Single Loop and Double Loop Learning

Chris Argyris explains organizational learning in terms if single- and double-loop learning, which refer to the process of identifying and correcting mistakes or problems within the organization. The single-loop learning is differentiated from the double-loop learning based on the actions taken on the governing variables within the organization (Smith, 2013). Single-loop learning refers to the process of detecting and correcting errors to allow an organization to carry out its activities based on existing policies and governing rules (Argyric & Schön, 1978). On the other hand, the double-loop learning entails identifying and correcting errors in a way that changes the existing organizational policies and norms.

The Five Learning Domains

These approaches are used in the five disciplines of learning organizations. In the system’s thinking domain, a double-loop learning is most appropriate because it focus on long-term view of the organization which influences the whole system rather than its constituent parts. The personal master learning is essentially based on single-loop learning because it entails developing personal vision which does not guarantee organizational learning (Smith, 2001). The single- and double-loop models affect the mental model by affecting the personal views of employees, while the double-loop learning involves changing the organizational values to change the culture and overall behavior or the company. Building a shared vision also involves a double-loop learning which transforms the image and direction of the entire organization (Senge, 1995). Lastly, team learning helps individuals to develop a double-loop transformation that influences the group as well as the entire organization by developing team capacities and integration.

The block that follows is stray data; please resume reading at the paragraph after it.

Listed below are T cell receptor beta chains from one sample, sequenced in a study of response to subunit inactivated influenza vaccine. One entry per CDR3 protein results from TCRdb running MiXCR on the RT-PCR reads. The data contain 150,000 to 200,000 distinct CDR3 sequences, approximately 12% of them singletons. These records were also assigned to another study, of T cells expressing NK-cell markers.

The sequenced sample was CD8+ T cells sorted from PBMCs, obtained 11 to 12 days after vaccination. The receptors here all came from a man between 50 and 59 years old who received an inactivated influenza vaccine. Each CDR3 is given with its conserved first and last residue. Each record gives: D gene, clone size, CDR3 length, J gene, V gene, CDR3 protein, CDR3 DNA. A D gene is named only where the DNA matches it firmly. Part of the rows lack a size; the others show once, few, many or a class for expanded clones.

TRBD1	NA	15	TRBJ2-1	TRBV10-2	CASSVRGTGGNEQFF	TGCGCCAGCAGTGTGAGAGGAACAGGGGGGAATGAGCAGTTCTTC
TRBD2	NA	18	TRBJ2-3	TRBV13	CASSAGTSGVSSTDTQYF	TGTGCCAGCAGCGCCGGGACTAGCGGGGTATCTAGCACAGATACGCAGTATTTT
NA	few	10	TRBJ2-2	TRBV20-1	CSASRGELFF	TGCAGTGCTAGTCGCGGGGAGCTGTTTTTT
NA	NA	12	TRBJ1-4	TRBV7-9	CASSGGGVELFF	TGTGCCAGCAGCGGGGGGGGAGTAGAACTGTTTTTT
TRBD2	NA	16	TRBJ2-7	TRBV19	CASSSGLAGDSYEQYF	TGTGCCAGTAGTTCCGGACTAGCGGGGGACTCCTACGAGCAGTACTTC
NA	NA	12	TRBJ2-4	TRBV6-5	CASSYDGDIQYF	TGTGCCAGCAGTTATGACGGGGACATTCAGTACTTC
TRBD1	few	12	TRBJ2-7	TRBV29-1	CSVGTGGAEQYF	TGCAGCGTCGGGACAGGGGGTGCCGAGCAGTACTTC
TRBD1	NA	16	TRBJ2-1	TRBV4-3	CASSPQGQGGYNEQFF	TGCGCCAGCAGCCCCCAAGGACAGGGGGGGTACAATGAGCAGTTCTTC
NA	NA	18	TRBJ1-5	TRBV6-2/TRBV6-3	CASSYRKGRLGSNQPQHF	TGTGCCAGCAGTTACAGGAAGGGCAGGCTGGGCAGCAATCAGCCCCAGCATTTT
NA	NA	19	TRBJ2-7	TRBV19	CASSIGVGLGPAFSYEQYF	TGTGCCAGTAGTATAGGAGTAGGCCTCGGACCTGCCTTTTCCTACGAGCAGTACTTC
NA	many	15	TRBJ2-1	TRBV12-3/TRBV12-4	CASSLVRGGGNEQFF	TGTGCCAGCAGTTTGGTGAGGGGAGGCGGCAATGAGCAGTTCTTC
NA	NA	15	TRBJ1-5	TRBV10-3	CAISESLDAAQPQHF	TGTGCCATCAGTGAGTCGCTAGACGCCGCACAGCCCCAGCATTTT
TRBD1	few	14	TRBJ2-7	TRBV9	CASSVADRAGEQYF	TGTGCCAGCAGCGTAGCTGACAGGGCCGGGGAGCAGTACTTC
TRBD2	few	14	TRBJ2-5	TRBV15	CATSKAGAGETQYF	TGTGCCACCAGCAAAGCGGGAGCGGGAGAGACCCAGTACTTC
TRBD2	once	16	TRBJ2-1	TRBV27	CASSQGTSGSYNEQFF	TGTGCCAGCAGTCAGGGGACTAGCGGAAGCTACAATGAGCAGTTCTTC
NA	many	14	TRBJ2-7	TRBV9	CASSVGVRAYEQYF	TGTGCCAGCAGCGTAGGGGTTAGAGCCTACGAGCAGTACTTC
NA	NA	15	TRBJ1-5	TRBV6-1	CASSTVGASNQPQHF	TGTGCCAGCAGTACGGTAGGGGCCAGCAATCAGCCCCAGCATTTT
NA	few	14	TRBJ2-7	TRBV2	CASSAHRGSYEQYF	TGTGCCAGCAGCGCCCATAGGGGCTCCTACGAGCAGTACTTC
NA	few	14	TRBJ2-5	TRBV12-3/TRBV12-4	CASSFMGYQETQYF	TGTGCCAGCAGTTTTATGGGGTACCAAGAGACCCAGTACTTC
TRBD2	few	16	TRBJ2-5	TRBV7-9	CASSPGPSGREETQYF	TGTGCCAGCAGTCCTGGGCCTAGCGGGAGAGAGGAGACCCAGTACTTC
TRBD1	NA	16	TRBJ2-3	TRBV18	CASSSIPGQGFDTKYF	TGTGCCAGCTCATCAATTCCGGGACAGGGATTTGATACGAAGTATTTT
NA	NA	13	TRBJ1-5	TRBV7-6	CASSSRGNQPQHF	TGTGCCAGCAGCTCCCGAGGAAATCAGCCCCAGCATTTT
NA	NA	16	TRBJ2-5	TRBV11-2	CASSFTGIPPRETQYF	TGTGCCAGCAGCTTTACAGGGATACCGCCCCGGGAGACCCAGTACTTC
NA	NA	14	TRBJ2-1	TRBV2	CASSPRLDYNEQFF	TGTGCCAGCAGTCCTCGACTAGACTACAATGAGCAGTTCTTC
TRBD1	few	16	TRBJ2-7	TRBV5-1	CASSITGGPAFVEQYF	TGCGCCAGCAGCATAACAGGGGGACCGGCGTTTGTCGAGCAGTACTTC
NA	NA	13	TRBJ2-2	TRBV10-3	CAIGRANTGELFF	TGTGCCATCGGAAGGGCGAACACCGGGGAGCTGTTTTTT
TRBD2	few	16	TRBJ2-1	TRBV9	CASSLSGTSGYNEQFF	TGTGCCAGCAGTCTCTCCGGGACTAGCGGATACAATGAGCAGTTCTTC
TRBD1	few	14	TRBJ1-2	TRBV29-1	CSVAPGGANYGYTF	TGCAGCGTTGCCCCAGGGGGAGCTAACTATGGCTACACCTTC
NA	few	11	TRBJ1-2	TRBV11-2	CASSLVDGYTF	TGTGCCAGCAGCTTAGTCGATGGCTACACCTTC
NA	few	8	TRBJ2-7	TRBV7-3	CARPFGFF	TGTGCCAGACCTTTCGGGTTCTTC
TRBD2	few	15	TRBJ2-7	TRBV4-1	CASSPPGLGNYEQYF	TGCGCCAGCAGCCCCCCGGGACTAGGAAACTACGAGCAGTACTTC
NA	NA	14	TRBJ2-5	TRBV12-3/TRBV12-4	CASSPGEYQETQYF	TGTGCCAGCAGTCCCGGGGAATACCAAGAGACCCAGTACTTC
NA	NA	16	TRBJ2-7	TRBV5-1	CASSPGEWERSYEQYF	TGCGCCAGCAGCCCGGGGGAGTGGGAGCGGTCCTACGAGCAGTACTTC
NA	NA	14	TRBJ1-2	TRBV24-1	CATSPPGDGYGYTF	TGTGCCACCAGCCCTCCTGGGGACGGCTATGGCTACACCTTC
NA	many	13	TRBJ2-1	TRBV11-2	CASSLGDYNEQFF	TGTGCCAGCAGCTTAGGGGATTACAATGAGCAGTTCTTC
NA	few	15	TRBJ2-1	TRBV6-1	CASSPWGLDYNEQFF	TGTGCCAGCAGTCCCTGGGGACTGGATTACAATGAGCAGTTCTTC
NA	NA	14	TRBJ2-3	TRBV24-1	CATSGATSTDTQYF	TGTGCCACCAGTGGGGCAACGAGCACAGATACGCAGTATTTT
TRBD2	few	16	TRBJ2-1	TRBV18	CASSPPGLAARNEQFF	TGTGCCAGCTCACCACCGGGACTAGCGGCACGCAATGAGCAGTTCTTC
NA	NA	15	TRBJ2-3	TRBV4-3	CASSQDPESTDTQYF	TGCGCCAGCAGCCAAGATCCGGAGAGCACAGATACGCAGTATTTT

Problems with Single-Loop Learning

One of the problems involved in a single-loop decision occurred when employees in our organization were required to spend more time at work to complete the increasing amount of tasks at the workplace. The solution turned out to be short term because the number of customers was increasing, and the resulting capacity would only be addressed by changing the hiring policy to bring more members on board to help in handling the increased workload. It reached a point where the existing employees would no longer meet the rising consumer demands, leading to burnout and high turnover. The problem could be solved by developing a double-loop learning strategy that incorporates long term recruitment plan that involves matching skills with recruitment needs of the organization.

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